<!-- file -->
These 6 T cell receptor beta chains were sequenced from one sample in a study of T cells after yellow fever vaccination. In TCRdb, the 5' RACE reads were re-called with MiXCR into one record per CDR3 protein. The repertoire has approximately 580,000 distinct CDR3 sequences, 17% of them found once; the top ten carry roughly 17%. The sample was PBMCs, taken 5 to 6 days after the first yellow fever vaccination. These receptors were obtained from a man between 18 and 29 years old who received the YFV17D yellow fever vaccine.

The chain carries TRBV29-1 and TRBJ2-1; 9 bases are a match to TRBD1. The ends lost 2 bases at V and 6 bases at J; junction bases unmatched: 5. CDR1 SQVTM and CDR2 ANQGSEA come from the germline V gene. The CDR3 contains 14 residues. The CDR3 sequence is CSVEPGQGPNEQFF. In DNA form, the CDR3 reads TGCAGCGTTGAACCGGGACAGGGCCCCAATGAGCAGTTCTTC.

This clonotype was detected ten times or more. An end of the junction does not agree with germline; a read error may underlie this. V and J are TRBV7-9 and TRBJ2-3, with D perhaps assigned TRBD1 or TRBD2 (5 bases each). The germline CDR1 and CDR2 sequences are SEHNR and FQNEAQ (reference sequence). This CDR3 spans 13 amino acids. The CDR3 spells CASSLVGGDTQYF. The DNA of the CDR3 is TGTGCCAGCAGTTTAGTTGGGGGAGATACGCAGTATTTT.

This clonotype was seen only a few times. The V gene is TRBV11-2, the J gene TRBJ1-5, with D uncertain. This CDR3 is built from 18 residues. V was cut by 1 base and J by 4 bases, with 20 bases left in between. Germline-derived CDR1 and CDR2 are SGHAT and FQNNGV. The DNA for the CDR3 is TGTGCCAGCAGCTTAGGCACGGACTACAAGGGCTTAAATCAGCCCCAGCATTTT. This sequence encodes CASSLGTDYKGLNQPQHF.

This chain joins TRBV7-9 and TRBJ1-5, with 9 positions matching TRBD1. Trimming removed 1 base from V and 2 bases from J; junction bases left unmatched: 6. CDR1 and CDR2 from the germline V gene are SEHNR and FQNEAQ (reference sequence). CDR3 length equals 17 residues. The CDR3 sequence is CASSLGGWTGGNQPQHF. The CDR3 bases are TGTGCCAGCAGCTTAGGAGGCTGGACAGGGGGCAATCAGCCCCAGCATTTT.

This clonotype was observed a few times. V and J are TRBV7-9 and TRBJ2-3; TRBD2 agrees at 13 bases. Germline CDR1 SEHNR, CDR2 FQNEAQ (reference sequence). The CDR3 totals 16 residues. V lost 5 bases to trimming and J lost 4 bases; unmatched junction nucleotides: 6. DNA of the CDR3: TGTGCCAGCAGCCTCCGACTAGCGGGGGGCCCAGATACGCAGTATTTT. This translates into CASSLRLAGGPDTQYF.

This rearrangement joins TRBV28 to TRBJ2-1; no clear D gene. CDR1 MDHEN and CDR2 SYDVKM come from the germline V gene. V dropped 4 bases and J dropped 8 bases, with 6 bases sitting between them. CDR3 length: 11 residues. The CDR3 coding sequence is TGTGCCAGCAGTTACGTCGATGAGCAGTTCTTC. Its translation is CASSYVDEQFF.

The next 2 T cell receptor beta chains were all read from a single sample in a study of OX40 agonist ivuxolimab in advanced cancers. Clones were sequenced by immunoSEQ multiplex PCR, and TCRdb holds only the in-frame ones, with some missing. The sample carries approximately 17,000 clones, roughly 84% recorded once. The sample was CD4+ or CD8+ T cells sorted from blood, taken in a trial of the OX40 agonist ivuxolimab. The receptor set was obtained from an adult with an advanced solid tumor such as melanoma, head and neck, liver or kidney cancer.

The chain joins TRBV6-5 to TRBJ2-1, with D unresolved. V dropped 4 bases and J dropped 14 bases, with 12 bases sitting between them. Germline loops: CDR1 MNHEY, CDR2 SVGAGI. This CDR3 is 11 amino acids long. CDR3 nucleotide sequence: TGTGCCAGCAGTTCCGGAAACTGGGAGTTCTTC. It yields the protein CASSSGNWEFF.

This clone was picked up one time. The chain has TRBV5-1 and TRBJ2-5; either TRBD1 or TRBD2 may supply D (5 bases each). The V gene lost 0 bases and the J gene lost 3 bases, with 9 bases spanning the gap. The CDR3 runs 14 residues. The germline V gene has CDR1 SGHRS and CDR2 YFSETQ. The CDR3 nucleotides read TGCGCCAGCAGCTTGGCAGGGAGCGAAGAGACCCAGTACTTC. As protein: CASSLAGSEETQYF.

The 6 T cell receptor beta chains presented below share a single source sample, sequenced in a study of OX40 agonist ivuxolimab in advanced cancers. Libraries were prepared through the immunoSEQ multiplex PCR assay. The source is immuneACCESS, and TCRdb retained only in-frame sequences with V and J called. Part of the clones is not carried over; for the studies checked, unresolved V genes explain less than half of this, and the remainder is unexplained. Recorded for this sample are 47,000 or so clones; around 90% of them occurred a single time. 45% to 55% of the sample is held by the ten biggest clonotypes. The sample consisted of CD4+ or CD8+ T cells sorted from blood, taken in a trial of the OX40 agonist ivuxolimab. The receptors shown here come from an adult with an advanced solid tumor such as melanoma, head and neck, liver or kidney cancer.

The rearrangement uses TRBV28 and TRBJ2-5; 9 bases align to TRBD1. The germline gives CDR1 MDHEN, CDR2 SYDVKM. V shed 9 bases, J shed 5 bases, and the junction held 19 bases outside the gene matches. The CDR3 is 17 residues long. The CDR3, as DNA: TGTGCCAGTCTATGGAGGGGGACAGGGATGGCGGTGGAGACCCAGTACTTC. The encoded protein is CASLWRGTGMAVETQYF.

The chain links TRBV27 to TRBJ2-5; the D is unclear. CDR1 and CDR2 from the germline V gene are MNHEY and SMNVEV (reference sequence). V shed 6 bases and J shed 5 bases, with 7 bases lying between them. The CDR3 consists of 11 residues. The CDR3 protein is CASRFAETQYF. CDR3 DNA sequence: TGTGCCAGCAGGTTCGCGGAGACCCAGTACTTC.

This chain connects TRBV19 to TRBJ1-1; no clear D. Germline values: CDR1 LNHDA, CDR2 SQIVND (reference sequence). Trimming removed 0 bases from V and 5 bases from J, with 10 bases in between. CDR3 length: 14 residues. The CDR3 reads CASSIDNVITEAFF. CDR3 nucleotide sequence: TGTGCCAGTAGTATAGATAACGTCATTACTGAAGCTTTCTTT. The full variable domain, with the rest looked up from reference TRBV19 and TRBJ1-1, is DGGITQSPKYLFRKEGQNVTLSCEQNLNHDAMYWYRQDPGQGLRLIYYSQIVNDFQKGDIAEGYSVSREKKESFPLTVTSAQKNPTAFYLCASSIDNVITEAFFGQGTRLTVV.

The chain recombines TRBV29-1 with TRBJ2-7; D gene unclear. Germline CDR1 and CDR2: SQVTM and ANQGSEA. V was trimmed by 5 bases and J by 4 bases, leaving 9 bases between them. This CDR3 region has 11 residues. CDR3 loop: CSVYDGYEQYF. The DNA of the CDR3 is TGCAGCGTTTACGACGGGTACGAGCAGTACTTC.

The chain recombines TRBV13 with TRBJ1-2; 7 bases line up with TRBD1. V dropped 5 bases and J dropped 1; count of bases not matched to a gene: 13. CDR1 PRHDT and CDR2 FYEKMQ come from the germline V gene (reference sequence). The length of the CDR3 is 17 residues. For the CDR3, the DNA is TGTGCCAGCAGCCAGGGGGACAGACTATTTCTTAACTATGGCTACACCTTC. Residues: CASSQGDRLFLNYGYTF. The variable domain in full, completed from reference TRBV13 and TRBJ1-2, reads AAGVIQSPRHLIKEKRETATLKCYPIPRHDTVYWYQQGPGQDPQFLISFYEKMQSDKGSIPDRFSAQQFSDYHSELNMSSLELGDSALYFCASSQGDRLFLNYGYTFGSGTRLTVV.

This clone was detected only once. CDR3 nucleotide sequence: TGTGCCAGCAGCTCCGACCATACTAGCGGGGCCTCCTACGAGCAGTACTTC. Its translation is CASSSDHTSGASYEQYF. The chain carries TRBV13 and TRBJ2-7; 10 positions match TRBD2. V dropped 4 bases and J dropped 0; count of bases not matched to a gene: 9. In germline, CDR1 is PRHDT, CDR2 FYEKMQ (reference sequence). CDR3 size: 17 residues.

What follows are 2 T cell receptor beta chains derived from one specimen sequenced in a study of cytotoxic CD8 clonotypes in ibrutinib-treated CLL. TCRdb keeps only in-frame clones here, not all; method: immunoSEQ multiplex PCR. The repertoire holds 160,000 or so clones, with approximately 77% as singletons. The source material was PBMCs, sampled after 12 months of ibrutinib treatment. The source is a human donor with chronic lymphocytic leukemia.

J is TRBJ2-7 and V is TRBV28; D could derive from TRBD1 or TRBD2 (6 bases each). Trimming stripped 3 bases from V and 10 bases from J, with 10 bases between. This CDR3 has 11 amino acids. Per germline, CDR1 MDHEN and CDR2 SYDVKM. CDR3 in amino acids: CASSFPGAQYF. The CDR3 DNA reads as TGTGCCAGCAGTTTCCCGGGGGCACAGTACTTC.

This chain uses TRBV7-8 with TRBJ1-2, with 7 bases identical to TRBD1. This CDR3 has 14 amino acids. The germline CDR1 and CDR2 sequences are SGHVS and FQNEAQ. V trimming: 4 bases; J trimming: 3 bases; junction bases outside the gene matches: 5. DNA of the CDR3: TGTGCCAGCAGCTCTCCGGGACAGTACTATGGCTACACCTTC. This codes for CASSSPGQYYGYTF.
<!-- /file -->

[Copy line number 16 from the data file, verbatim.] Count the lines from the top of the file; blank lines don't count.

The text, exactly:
The chain recombines TRBV13 with TRBJ1-2; 7 bases line up with TRBD1. V dropped 5 bases and J dropped 1; count of bases not matched to a gene: 13. CDR1 PRHDT and CDR2 FYEKMQ come from the germline V gene (reference sequence). The length of the CDR3 is 17 residues. For the CDR3, the DNA is TGTGCCAGCAGCCAGGGGGACAGACTATTTCTTAACTATGGCTACACCTTC. Residues: CASSQGDRLFLNYGYTF. The variable domain in full, completed from reference TRBV13 and TRBJ1-2, reads AAGVIQSPRHLIKEKRETATLKCYPIPRHDTVYWYQQGPGQDPQFLISFYEKMQSDKGSIPDRFSAQQFSDYHSELNMSSLELGDSALYFCASSQGDRLFLNYGYTFGSGTRLTVV.